Politically, there is more strategic depth in the relationship between TPLF and Se.de.ge.E.  But the EPRDF [the ruling party of Ethiopia which was formed by the coalition of TPLF and other ethnic-rights groups] has to deal with the PFDJ at a governmental level.  Earlier, EPRDF had told us that it is in the interest of Eritrea and Ethiopia for them to develop strong relationships with the government of Eritrea.  They cautioned us, early on, that the EPLF may take advantage of this stance and that harm may come to us.  It was based on this advice that our opposition movement went underground.   The killing and kidnappings were the responsibility of the EPLF, made possible by their exploitation of the opportunity that the government-to-government relationship that was presented to them by the EPRDF.


We decided to accept their killings as precious martyrdom.


Let me take you to a very controversial subject.  1998-2000.   Many Eritreans, including some who are within the opposition movement, including some who have leadership positions in the Eritrean Democratic Alliance, have accused you of following the TPLF during the Third Offensive.  �On the trails of Ethiopian tanks,� or �bludgeoning our people� as the accusation has it.   What is your response to that?


Ok.  Let�s give the proper background to 1998-2000.  When I was with the ELF, we all accepted that Badme was part and parcel of Eritrea.   Let us contrast that with the views and behavior of EPLF.  When I was with the TPLF [1980-1990] specially when I was in Adiyabo [Tigray], as it is political commissar, Badme was part of Adiyabo, Tigray.   After independence, nothing changed.  So the EPLF offensive of 1998 had nothing to do with a border dispute.  If it were a border dispute, there would have been an attempt to solve it peacefully and legally.   It was an assault, pure and simple, by a conceited class of people who used to brag about �empty barrels� and other phrases that make me cringe to think about them now.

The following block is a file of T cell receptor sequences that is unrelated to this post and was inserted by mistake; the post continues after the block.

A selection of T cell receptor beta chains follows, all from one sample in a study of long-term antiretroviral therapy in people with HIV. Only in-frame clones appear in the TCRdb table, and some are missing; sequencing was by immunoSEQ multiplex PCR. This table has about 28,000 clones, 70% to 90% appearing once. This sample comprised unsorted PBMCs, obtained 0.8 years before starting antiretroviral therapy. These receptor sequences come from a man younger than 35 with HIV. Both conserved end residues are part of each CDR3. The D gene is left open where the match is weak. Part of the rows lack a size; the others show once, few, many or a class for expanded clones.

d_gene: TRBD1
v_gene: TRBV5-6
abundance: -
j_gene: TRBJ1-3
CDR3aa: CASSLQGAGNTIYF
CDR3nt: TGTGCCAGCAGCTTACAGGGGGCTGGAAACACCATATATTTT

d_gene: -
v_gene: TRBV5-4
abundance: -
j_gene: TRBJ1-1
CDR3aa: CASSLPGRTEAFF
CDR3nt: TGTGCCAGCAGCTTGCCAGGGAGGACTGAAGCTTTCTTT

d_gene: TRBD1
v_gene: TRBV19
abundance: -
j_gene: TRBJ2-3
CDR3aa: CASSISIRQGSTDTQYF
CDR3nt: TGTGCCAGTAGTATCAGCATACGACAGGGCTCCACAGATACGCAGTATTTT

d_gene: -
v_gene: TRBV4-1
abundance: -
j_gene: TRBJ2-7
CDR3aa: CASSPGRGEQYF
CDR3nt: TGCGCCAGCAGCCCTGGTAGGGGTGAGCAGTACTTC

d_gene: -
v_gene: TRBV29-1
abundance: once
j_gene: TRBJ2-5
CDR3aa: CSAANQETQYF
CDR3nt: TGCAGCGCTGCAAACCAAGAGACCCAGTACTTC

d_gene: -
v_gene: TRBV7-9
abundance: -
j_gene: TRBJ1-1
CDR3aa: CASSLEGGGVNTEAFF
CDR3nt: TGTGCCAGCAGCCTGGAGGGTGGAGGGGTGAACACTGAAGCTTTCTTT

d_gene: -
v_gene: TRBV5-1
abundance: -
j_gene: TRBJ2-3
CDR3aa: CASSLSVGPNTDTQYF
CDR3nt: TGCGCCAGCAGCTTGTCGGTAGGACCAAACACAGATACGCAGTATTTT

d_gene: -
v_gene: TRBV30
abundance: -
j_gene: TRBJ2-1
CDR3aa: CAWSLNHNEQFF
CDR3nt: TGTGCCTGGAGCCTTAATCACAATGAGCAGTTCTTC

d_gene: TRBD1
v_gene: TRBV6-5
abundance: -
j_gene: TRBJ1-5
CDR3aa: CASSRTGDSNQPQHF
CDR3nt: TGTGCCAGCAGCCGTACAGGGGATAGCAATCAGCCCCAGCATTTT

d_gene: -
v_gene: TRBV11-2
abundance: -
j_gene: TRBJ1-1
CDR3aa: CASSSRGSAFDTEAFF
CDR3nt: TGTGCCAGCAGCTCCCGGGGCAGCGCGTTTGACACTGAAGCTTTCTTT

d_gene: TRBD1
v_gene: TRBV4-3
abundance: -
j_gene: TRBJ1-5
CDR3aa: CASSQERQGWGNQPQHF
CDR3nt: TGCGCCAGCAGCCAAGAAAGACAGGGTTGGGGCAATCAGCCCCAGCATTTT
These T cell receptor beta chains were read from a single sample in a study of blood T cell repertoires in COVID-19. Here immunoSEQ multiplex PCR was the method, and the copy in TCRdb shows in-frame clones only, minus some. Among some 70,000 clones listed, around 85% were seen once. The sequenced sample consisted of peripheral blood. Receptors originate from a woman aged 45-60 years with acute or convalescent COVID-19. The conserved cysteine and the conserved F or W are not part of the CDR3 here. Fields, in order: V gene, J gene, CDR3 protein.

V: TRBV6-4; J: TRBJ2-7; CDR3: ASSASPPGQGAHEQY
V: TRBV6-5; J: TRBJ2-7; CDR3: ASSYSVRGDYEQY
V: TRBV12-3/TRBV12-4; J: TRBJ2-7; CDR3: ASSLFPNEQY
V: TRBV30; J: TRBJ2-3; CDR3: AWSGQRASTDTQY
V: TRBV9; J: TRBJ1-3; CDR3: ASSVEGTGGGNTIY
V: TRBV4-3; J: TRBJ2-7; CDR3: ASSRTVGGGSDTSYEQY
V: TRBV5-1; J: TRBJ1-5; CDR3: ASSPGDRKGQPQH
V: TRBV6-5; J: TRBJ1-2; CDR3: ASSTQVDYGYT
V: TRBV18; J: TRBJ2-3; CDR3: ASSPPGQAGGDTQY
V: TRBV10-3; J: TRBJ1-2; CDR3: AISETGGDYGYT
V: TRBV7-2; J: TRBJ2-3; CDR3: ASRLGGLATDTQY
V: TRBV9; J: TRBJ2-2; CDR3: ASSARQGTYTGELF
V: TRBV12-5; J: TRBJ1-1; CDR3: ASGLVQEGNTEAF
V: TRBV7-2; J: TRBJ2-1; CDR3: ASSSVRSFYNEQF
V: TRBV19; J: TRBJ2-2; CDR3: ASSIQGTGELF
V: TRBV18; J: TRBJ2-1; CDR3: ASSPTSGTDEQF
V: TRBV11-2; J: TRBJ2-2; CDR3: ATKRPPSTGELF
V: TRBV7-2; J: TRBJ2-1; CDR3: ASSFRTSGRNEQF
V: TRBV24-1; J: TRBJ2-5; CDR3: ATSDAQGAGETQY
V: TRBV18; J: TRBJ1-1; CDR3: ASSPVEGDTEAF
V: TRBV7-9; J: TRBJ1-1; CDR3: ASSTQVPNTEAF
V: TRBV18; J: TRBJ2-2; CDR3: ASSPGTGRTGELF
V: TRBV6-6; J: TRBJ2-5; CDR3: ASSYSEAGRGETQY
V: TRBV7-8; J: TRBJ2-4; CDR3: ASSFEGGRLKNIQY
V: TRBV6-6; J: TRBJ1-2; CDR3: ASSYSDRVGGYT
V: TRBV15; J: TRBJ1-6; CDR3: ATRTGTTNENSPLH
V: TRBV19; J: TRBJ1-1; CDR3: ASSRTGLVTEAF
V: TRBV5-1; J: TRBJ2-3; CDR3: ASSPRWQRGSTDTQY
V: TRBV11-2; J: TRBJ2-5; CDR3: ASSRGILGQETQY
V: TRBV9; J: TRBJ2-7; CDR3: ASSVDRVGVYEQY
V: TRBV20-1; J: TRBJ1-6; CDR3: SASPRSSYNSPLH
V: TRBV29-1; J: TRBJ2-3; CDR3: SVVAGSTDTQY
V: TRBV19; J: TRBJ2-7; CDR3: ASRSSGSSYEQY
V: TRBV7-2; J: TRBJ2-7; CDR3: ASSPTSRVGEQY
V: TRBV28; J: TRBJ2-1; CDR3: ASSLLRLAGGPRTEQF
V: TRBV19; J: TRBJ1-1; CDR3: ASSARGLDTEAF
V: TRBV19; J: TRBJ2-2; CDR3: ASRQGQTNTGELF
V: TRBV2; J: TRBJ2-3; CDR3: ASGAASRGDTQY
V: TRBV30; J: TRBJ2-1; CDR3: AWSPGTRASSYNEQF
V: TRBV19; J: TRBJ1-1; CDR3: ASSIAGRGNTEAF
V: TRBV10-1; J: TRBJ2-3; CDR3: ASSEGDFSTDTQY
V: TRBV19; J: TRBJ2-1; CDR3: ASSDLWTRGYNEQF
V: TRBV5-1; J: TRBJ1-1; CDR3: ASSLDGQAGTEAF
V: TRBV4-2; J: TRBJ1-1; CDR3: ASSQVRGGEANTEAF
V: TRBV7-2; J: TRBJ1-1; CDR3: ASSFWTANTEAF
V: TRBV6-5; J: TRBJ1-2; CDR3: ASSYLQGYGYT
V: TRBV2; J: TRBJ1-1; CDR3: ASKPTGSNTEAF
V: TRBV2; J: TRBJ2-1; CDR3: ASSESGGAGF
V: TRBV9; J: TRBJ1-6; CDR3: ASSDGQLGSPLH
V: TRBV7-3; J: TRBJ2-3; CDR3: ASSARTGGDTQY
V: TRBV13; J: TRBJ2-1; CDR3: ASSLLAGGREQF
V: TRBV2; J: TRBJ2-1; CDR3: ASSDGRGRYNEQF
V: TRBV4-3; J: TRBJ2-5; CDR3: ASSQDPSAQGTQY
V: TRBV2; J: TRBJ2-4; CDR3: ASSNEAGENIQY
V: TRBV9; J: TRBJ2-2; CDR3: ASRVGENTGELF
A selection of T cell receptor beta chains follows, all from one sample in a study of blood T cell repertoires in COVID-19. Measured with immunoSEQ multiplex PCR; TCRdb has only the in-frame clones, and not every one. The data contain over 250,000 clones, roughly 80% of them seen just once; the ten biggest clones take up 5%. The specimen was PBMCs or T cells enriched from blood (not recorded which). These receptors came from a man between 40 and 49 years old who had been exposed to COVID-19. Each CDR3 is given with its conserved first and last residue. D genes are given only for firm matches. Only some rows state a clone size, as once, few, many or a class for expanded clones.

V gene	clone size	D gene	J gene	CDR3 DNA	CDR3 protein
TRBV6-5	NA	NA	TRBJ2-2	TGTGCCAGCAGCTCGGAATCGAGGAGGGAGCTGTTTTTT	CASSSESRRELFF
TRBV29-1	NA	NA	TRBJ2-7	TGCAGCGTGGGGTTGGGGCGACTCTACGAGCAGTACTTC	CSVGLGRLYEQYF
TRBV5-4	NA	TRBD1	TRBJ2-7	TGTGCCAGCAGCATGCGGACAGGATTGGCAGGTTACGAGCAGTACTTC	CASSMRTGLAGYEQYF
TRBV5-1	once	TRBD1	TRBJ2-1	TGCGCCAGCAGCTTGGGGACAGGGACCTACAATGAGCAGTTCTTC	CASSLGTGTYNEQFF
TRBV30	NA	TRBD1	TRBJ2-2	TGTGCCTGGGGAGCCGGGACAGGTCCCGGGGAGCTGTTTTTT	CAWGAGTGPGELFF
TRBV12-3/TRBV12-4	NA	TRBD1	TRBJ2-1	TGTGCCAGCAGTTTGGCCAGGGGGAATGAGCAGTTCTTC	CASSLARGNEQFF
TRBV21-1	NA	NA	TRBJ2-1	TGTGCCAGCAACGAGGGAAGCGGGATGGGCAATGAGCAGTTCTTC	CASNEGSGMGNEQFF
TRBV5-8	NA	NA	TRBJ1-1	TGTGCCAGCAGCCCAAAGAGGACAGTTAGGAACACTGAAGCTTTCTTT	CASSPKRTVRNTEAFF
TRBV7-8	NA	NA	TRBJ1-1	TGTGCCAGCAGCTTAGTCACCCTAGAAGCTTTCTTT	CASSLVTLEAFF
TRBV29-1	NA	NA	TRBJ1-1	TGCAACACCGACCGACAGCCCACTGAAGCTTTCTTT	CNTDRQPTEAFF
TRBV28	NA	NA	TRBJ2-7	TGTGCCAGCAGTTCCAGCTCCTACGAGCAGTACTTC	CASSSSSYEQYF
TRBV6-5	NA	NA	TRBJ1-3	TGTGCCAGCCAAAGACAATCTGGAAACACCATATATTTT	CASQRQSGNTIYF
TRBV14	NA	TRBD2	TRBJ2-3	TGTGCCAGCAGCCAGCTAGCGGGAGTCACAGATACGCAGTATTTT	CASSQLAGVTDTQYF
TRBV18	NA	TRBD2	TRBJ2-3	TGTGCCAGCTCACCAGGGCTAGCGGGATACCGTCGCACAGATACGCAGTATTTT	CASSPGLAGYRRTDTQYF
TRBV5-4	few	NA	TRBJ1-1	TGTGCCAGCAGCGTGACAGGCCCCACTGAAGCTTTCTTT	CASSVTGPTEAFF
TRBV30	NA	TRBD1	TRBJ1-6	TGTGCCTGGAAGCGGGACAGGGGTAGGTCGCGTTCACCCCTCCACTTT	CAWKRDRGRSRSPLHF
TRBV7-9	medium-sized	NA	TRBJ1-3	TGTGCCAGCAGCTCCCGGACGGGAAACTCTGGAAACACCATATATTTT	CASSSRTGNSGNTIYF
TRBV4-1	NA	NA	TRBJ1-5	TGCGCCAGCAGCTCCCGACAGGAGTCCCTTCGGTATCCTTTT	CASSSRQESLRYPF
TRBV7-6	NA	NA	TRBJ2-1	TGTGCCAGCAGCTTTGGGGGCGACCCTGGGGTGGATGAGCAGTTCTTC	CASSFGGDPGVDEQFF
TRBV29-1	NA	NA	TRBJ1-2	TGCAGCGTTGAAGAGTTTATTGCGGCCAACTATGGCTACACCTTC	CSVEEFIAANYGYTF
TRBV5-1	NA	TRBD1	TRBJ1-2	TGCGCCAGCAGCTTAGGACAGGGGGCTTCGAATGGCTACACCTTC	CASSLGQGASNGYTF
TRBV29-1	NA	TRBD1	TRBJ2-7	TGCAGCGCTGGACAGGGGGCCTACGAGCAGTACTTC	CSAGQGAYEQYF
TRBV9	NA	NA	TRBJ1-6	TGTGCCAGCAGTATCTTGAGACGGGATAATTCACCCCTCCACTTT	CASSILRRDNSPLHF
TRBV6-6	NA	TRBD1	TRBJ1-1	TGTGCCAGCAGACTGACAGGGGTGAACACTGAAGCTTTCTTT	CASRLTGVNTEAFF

Given its long and clear record of respecting Eritrea�s independence, and its stated objectives, we do not consider Ethiopia�s foray into Eritrea in 1998-2000 as an �offensive.�  It had no interest on any land that it didn�t have a claim to, nor did it have any interest to rule the people.


Under these circumstances, there is legitimate fear of political vacuum.  And there was.  We went in there to help the people while they lived in caves.  We helped them gather about their belongings.  We helped resolve disputes between the people, we guarded against the environment of chaos that war brings.  We helped co-ordinate the delivery of emergency supplies.  We did this for nine months, and all the while, the people�s front [EPLF] was reduced to watching from a distance.  When the right time comes and the people are free to speak, they shall be a witness to the type of help we provided.  I have no doubt about that.


This part of our organization�s history and it is something that makes me very proud, at an organizational and personal level, because I was there personally.


Let me move now to current events.  The Eritrean Democratic Alliance, the new Eritrean opposition umbrella group.  I have questions about its structure, term, etc.  You have been elected chairman of the �Central Leadership.�  Now what exactly is the role of the Central Leadership?